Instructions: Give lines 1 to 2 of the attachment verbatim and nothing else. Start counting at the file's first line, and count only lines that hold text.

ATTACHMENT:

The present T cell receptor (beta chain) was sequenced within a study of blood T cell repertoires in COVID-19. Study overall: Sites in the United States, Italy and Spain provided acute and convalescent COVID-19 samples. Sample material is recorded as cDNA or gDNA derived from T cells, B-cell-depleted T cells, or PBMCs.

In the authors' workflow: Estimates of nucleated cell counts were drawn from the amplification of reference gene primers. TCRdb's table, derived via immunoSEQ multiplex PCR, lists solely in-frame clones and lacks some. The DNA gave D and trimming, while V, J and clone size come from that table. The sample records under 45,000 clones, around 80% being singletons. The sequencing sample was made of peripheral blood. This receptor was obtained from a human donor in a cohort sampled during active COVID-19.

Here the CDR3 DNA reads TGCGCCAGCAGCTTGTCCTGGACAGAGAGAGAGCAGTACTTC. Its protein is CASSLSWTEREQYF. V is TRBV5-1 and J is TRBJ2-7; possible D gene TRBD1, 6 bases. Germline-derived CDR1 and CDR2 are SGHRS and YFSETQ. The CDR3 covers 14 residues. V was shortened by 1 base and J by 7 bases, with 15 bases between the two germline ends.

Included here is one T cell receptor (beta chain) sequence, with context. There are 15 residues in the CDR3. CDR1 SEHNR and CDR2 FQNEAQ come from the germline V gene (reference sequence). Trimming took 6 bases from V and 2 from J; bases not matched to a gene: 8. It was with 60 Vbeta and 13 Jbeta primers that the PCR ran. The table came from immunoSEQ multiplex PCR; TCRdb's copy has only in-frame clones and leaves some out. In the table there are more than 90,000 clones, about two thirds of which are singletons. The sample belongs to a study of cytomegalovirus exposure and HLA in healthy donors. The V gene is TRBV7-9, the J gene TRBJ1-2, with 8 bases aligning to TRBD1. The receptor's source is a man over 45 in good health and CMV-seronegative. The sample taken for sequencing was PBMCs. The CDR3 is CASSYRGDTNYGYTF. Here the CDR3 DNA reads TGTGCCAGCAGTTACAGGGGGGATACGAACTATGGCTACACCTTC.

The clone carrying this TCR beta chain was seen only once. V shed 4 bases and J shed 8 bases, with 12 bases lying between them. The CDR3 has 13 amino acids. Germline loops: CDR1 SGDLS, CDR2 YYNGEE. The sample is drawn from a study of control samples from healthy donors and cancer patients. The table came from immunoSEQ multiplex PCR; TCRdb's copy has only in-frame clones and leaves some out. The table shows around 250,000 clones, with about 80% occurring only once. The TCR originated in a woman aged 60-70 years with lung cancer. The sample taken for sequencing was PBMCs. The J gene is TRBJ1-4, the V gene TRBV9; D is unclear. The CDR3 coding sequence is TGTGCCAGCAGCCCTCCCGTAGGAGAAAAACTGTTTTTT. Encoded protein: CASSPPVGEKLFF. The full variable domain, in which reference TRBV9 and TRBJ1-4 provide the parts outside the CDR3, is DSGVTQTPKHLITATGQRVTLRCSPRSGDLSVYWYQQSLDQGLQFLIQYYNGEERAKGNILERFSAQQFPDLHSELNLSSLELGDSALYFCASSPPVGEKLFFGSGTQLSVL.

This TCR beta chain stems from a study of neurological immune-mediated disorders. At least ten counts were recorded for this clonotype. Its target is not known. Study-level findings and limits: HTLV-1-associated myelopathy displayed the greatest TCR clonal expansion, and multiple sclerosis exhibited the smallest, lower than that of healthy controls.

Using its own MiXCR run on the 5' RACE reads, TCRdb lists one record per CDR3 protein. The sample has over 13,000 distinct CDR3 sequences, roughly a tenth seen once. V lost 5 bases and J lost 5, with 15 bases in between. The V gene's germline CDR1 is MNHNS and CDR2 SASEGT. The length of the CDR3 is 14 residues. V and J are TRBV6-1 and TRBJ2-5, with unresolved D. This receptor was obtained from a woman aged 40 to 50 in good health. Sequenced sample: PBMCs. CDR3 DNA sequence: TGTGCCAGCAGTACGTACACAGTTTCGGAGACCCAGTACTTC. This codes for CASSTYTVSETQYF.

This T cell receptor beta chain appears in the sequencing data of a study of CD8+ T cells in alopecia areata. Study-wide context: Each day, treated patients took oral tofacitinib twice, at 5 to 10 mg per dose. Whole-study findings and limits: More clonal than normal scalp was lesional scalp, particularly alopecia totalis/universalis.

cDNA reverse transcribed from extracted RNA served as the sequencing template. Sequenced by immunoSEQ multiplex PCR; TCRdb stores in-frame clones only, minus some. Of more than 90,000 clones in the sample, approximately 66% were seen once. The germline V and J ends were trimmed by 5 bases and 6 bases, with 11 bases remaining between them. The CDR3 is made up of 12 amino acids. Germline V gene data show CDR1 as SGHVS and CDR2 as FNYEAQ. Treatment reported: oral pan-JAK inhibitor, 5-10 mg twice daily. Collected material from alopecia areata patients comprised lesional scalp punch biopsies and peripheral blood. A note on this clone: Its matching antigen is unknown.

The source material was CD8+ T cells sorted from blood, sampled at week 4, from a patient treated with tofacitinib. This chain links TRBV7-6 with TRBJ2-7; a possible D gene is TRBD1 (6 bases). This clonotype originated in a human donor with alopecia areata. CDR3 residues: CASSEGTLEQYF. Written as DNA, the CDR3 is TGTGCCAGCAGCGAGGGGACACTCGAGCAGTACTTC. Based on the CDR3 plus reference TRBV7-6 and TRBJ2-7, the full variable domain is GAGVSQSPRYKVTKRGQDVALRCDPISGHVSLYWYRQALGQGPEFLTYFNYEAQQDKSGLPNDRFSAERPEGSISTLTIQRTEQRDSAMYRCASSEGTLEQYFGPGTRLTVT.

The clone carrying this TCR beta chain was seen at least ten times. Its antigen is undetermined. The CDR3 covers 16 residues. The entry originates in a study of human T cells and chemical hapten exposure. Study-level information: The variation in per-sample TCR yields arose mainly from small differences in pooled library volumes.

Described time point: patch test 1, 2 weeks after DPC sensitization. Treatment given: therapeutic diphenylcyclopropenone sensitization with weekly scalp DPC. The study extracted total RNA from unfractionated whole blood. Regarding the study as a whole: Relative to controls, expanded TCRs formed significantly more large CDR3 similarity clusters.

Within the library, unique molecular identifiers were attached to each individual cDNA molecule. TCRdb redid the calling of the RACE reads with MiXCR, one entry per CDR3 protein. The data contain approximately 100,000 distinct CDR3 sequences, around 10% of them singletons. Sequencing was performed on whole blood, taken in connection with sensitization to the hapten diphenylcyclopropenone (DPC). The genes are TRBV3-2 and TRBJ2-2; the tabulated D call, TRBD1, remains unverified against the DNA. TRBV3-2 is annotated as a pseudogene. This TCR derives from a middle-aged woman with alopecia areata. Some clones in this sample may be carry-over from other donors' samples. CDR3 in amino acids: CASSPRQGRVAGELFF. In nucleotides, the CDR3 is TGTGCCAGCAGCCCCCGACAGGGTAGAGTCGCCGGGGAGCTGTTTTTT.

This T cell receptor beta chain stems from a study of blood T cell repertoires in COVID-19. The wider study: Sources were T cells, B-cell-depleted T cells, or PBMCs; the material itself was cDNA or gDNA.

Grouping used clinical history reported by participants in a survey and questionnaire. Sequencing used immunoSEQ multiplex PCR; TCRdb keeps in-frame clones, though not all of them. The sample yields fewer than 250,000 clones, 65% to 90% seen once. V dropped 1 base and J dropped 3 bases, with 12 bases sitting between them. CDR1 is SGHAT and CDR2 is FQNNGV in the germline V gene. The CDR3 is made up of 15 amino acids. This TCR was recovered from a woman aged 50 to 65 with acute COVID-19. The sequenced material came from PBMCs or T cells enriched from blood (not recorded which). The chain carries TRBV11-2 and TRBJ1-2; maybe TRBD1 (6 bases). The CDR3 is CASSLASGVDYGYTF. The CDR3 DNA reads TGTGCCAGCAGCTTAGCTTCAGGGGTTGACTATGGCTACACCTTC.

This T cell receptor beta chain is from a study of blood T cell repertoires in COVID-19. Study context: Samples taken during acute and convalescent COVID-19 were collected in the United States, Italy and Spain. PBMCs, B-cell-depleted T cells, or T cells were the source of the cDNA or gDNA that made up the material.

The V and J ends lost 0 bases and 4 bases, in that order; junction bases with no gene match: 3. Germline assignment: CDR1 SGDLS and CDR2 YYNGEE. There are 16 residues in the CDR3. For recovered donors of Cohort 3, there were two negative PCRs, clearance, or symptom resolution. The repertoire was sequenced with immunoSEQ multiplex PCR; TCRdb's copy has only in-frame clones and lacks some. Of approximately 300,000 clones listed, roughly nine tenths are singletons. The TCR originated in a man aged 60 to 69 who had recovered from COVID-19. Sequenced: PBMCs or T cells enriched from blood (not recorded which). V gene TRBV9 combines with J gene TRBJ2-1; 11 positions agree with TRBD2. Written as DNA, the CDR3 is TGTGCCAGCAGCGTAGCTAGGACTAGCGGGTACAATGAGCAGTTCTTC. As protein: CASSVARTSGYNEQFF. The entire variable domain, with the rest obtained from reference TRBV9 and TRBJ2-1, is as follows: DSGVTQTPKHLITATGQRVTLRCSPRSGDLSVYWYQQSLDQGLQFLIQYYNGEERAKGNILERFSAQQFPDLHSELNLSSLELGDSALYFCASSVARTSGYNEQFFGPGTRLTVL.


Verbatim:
The present T cell receptor (beta chain) was sequenced within a study of blood T cell repertoires in COVID-19. Study overall: Sites in the United States, Italy and Spain provided acute and convalescent COVID-19 samples. Sample material is recorded as cDNA or gDNA derived from T cells, B-cell-depleted T cells, or PBMCs.

In the authors' workflow: Estimates of nucleated cell counts were drawn from the amplification of reference gene primers. TCRdb's table, derived via immunoSEQ multiplex PCR, lists solely in-frame clones and lacks some. The DNA gave D and trimming, while V, J and clone size come from that table. The sample records under 45,000 clones, around 80% being singletons. The sequencing sample was made of peripheral blood. This receptor was obtained from a human donor in a cohort sampled during active COVID-19.